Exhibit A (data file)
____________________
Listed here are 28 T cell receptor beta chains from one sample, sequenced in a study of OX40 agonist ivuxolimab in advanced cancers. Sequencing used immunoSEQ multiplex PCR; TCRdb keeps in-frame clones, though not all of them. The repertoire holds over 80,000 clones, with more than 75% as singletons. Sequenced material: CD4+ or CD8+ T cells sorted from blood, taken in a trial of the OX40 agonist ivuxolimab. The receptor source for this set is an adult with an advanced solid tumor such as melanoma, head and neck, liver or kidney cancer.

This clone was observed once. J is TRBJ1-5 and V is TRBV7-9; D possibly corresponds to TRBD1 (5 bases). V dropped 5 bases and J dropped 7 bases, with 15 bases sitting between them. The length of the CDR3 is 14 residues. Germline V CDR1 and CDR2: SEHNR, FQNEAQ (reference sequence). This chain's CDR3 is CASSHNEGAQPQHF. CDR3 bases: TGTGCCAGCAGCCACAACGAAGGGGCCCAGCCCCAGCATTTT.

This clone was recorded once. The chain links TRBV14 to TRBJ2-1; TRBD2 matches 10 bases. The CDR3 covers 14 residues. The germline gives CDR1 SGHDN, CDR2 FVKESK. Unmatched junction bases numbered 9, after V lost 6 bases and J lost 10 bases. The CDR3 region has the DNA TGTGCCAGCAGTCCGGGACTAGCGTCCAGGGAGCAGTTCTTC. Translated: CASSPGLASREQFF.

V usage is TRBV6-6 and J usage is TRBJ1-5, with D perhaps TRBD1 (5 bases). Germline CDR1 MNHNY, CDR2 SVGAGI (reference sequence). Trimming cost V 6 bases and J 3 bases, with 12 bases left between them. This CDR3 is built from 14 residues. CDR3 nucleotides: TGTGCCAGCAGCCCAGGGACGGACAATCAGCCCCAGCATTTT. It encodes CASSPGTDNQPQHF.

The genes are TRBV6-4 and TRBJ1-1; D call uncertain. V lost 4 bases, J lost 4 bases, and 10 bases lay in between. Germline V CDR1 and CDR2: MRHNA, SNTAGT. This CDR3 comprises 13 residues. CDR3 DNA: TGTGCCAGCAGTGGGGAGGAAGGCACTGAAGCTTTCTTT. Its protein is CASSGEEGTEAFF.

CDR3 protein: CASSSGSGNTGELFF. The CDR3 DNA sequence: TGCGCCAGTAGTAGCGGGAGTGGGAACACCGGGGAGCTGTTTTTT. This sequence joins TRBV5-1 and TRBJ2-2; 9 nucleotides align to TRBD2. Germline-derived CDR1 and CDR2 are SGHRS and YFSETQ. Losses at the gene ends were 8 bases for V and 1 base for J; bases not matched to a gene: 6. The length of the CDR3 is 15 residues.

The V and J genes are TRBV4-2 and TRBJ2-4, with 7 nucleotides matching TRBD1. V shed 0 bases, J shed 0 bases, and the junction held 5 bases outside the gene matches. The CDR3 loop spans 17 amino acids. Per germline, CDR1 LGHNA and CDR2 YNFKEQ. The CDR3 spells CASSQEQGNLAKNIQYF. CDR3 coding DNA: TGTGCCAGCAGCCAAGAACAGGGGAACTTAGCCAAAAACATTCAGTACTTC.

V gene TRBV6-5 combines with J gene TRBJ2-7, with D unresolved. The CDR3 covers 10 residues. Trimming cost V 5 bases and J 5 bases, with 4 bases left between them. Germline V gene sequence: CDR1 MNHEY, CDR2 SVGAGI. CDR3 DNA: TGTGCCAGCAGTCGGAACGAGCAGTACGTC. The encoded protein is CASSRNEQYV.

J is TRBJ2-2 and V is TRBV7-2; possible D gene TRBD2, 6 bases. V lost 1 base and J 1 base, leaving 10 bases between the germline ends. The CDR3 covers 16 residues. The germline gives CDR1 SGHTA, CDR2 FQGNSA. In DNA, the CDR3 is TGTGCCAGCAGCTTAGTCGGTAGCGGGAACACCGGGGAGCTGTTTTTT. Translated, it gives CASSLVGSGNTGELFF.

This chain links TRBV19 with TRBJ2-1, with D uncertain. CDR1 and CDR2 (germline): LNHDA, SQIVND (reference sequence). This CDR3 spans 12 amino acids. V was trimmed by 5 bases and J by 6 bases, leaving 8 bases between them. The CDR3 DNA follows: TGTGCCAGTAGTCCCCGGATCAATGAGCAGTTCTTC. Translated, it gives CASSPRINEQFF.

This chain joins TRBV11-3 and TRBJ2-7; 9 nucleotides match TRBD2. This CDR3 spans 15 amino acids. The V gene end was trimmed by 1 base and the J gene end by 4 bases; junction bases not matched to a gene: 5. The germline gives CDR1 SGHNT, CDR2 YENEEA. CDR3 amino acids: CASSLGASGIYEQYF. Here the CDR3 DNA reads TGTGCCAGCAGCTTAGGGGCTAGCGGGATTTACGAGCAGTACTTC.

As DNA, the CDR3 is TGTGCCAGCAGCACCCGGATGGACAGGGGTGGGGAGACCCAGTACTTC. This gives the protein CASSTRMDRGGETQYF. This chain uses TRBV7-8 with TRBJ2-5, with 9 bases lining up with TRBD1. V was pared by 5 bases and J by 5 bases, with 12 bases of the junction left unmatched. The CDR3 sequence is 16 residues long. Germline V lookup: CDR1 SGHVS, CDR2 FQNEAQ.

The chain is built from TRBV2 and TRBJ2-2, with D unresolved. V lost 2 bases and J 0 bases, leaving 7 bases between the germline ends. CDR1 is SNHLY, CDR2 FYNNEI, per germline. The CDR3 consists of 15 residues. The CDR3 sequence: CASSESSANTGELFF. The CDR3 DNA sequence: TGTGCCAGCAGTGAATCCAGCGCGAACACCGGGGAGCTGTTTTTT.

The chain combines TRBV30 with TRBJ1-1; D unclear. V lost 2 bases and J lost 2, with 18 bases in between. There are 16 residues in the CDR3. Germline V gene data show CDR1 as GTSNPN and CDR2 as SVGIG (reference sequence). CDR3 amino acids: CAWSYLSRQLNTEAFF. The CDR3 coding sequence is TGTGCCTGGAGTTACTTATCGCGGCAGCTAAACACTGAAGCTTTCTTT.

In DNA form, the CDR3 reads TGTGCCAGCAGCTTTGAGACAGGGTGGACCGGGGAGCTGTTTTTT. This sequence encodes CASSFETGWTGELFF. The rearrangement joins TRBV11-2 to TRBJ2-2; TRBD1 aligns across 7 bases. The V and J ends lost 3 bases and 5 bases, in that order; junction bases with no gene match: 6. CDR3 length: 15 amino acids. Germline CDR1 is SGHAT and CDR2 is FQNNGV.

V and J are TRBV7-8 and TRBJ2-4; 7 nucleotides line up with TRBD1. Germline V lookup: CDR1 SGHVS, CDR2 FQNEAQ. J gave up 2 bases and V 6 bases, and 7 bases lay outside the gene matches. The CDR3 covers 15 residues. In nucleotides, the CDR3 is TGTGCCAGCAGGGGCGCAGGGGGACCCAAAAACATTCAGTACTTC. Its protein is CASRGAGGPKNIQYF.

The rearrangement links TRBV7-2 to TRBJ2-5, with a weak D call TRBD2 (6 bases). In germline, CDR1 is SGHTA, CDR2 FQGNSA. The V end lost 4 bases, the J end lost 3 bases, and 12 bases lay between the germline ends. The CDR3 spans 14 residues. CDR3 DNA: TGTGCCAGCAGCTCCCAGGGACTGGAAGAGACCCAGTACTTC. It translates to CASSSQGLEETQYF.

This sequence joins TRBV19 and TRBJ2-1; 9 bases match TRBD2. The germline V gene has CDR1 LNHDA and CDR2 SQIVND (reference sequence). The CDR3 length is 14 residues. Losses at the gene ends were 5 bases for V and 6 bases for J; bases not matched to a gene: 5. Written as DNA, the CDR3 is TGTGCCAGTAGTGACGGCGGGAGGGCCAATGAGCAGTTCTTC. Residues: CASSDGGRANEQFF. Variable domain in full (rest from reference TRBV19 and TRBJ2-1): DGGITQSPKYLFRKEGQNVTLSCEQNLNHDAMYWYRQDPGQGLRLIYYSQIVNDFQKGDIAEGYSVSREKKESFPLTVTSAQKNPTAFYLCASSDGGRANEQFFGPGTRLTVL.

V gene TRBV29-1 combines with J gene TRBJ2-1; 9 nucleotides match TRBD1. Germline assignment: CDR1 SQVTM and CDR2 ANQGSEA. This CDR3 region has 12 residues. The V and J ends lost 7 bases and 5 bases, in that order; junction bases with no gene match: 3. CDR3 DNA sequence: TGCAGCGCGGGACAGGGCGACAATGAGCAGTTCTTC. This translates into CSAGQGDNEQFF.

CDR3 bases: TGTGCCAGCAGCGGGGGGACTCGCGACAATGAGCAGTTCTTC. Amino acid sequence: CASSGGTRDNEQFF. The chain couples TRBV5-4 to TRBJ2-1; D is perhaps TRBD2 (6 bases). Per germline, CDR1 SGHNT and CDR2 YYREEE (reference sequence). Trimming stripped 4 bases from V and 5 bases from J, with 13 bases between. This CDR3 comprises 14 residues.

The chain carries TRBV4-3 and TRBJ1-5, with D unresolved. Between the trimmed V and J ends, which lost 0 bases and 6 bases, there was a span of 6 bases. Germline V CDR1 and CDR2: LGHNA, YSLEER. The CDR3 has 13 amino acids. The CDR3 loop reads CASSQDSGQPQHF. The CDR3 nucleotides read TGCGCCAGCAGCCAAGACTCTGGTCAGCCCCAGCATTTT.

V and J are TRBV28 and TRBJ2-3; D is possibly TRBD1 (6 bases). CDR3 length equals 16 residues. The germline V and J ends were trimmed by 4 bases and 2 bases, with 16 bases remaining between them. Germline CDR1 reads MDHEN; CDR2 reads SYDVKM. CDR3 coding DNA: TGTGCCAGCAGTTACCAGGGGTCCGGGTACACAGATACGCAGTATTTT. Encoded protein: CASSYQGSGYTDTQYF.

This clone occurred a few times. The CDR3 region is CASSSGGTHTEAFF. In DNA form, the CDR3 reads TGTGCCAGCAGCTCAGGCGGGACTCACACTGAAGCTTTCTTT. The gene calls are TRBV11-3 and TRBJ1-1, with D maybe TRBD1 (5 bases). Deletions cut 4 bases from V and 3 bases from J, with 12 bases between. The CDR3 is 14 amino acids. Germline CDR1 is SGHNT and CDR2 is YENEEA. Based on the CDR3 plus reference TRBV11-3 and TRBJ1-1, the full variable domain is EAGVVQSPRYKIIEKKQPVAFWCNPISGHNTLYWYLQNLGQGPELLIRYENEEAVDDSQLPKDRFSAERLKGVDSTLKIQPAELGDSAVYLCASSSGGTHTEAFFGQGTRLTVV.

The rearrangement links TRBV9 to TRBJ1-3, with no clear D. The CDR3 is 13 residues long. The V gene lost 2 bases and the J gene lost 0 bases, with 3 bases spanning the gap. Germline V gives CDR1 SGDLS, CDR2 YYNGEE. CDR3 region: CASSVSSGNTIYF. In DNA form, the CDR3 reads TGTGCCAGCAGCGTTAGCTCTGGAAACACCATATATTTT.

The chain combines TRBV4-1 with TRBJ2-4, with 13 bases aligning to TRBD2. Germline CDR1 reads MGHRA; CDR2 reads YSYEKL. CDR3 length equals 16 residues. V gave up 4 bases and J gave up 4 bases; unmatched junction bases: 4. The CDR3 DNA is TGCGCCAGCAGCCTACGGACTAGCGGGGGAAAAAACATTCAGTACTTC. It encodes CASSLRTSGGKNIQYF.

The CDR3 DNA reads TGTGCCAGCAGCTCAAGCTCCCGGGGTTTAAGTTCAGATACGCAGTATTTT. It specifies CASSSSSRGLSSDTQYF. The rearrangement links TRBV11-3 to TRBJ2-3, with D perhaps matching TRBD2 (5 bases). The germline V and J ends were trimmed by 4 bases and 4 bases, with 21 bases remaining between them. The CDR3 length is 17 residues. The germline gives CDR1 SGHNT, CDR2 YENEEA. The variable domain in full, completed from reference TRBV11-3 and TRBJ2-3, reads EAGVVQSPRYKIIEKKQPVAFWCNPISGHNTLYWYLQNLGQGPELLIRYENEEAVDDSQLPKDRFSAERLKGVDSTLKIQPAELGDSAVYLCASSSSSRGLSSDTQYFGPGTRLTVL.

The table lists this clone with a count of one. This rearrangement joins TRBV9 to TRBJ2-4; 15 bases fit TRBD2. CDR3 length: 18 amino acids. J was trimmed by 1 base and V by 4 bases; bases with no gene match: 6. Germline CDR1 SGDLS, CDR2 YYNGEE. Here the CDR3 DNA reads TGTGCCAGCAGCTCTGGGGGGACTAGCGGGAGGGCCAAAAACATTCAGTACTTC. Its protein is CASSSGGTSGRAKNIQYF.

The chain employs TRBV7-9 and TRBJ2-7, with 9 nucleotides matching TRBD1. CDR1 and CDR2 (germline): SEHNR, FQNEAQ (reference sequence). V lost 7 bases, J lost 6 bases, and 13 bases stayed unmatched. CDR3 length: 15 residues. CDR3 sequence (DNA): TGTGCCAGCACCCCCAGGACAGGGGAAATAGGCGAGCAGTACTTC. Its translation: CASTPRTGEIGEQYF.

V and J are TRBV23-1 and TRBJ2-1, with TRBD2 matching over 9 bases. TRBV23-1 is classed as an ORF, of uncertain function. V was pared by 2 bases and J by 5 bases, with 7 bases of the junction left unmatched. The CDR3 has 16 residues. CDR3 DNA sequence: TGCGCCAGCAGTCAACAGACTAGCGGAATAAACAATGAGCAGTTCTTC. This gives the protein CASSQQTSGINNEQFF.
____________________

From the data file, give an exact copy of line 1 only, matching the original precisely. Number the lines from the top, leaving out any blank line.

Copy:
Listed here are 28 T cell receptor beta chains from one sample, sequenced in a study of OX40 agonist ivuxolimab in advanced cancers. Sequencing used immunoSEQ multiplex PCR; TCRdb keeps in-frame clones, though not all of them. The repertoire holds over 80,000 clones, with more than 75% as singletons. Sequenced material: CD4+ or CD8+ T cells sorted from blood, taken in a trial of the OX40 agonist ivuxolimab. The receptor source for this set is an adult with an advanced solid tumor such as melanoma, head and neck, liver or kidney cancer.